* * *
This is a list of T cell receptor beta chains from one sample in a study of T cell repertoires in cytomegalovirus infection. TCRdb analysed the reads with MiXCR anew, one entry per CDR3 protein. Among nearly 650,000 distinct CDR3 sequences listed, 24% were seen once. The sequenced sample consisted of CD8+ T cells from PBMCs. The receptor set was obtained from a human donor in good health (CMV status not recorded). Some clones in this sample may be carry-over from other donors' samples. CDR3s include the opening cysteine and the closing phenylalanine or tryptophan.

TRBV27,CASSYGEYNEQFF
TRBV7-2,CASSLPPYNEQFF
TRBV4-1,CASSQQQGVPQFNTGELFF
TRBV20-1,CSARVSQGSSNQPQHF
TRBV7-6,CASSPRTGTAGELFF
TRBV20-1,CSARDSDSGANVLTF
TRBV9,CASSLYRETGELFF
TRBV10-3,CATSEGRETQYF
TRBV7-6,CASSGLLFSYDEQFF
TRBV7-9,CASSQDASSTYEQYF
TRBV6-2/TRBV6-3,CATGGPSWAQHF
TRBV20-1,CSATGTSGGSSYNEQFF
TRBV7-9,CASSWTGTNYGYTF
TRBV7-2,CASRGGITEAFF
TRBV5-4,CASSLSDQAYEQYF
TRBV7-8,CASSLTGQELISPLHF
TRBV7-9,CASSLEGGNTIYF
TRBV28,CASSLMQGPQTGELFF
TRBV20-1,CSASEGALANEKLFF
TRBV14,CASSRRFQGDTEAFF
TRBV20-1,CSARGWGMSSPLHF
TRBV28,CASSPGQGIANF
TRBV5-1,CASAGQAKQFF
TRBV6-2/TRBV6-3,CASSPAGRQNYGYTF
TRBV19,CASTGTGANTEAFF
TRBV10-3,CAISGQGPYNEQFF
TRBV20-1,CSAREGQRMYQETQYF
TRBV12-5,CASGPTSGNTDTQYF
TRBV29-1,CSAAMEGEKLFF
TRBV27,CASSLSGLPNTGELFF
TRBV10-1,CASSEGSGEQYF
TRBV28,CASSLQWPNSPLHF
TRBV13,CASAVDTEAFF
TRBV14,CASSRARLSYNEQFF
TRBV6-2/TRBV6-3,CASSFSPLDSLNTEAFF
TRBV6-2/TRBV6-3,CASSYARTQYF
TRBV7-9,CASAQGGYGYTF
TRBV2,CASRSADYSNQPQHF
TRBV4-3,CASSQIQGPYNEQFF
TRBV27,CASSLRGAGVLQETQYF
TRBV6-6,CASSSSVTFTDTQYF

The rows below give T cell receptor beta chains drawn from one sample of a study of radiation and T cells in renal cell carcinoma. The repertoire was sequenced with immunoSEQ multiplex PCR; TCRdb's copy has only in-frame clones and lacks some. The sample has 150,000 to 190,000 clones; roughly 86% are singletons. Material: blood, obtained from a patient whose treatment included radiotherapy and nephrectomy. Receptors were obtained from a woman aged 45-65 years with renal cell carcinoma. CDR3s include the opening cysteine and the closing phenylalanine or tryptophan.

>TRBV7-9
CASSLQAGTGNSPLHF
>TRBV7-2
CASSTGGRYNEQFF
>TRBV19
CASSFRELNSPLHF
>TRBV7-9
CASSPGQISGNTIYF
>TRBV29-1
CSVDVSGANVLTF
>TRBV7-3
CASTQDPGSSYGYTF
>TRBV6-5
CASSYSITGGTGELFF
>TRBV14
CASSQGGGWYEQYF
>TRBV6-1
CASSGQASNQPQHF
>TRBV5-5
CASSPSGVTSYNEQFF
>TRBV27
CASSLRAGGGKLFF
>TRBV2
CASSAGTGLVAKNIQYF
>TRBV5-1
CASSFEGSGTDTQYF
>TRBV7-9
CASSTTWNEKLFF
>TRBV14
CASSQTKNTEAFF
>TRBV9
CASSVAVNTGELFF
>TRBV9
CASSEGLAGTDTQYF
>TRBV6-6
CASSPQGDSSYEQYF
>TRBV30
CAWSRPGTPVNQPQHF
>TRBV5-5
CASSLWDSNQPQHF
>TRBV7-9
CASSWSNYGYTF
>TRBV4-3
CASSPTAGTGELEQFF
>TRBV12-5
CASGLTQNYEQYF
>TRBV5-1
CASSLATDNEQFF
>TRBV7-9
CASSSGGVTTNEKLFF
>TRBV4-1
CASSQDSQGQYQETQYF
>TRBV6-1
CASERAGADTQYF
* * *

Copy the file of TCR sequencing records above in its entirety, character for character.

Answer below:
This is a list of T cell receptor beta chains from one sample in a study of T cell repertoires in cytomegalovirus infection. TCRdb analysed the reads with MiXCR anew, one entry per CDR3 protein. Among nearly 650,000 distinct CDR3 sequences listed, 24% were seen once. The sequenced sample consisted of CD8+ T cells from PBMCs. The receptor set was obtained from a human donor in good health (CMV status not recorded). Some clones in this sample may be carry-over from other donors' samples. CDR3s include the opening cysteine and the closing phenylalanine or tryptophan.

TRBV27,CASSYGEYNEQFF
TRBV7-2,CASSLPPYNEQFF
TRBV4-1,CASSQQQGVPQFNTGELFF
TRBV20-1,CSARVSQGSSNQPQHF
TRBV7-6,CASSPRTGTAGELFF
TRBV20-1,CSARDSDSGANVLTF
TRBV9,CASSLYRETGELFF
TRBV10-3,CATSEGRETQYF
TRBV7-6,CASSGLLFSYDEQFF
TRBV7-9,CASSQDASSTYEQYF
TRBV6-2/TRBV6-3,CATGGPSWAQHF
TRBV20-1,CSATGTSGGSSYNEQFF
TRBV7-9,CASSWTGTNYGYTF
TRBV7-2,CASRGGITEAFF
TRBV5-4,CASSLSDQAYEQYF
TRBV7-8,CASSLTGQELISPLHF
TRBV7-9,CASSLEGGNTIYF
TRBV28,CASSLMQGPQTGELFF
TRBV20-1,CSASEGALANEKLFF
TRBV14,CASSRRFQGDTEAFF
TRBV20-1,CSARGWGMSSPLHF
TRBV28,CASSPGQGIANF
TRBV5-1,CASAGQAKQFF
TRBV6-2/TRBV6-3,CASSPAGRQNYGYTF
TRBV19,CASTGTGANTEAFF
TRBV10-3,CAISGQGPYNEQFF
TRBV20-1,CSAREGQRMYQETQYF
TRBV12-5,CASGPTSGNTDTQYF
TRBV29-1,CSAAMEGEKLFF
TRBV27,CASSLSGLPNTGELFF
TRBV10-1,CASSEGSGEQYF
TRBV28,CASSLQWPNSPLHF
TRBV13,CASAVDTEAFF
TRBV14,CASSRARLSYNEQFF
TRBV6-2/TRBV6-3,CASSFSPLDSLNTEAFF
TRBV6-2/TRBV6-3,CASSYARTQYF
TRBV7-9,CASAQGGYGYTF
TRBV2,CASRSADYSNQPQHF
TRBV4-3,CASSQIQGPYNEQFF
TRBV27,CASSLRGAGVLQETQYF
TRBV6-6,CASSSSVTFTDTQYF

The rows below give T cell receptor beta chains drawn from one sample of a study of radiation and T cells in renal cell carcinoma. The repertoire was sequenced with immunoSEQ multiplex PCR; TCRdb's copy has only in-frame clones and lacks some. The sample has 150,000 to 190,000 clones; roughly 86% are singletons. Material: blood, obtained from a patient whose treatment included radiotherapy and nephrectomy. Receptors were obtained from a woman aged 45-65 years with renal cell carcinoma. CDR3s include the opening cysteine and the closing phenylalanine or tryptophan.

>TRBV7-9
CASSLQAGTGNSPLHF
>TRBV7-2
CASSTGGRYNEQFF
>TRBV19
CASSFRELNSPLHF
>TRBV7-9
CASSPGQISGNTIYF
>TRBV29-1
CSVDVSGANVLTF
>TRBV7-3
CASTQDPGSSYGYTF
>TRBV6-5
CASSYSITGGTGELFF
>TRBV14
CASSQGGGWYEQYF
>TRBV6-1
CASSGQASNQPQHF
>TRBV5-5
CASSPSGVTSYNEQFF
>TRBV27
CASSLRAGGGKLFF
>TRBV2
CASSAGTGLVAKNIQYF
>TRBV5-1
CASSFEGSGTDTQYF
>TRBV7-9
CASSTTWNEKLFF
>TRBV14
CASSQTKNTEAFF
>TRBV9
CASSVAVNTGELFF
>TRBV9
CASSEGLAGTDTQYF
>TRBV6-6
CASSPQGDSSYEQYF
>TRBV30
CAWSRPGTPVNQPQHF
>TRBV5-5
CASSLWDSNQPQHF
>TRBV7-9
CASSWSNYGYTF
>TRBV4-3
CASSPTAGTGELEQFF
>TRBV12-5
CASGLTQNYEQYF
>TRBV5-1
CASSLATDNEQFF
>TRBV7-9
CASSSGGVTTNEKLFF
>TRBV4-1
CASSQDSQGQYQETQYF
>TRBV6-1
CASERAGADTQYF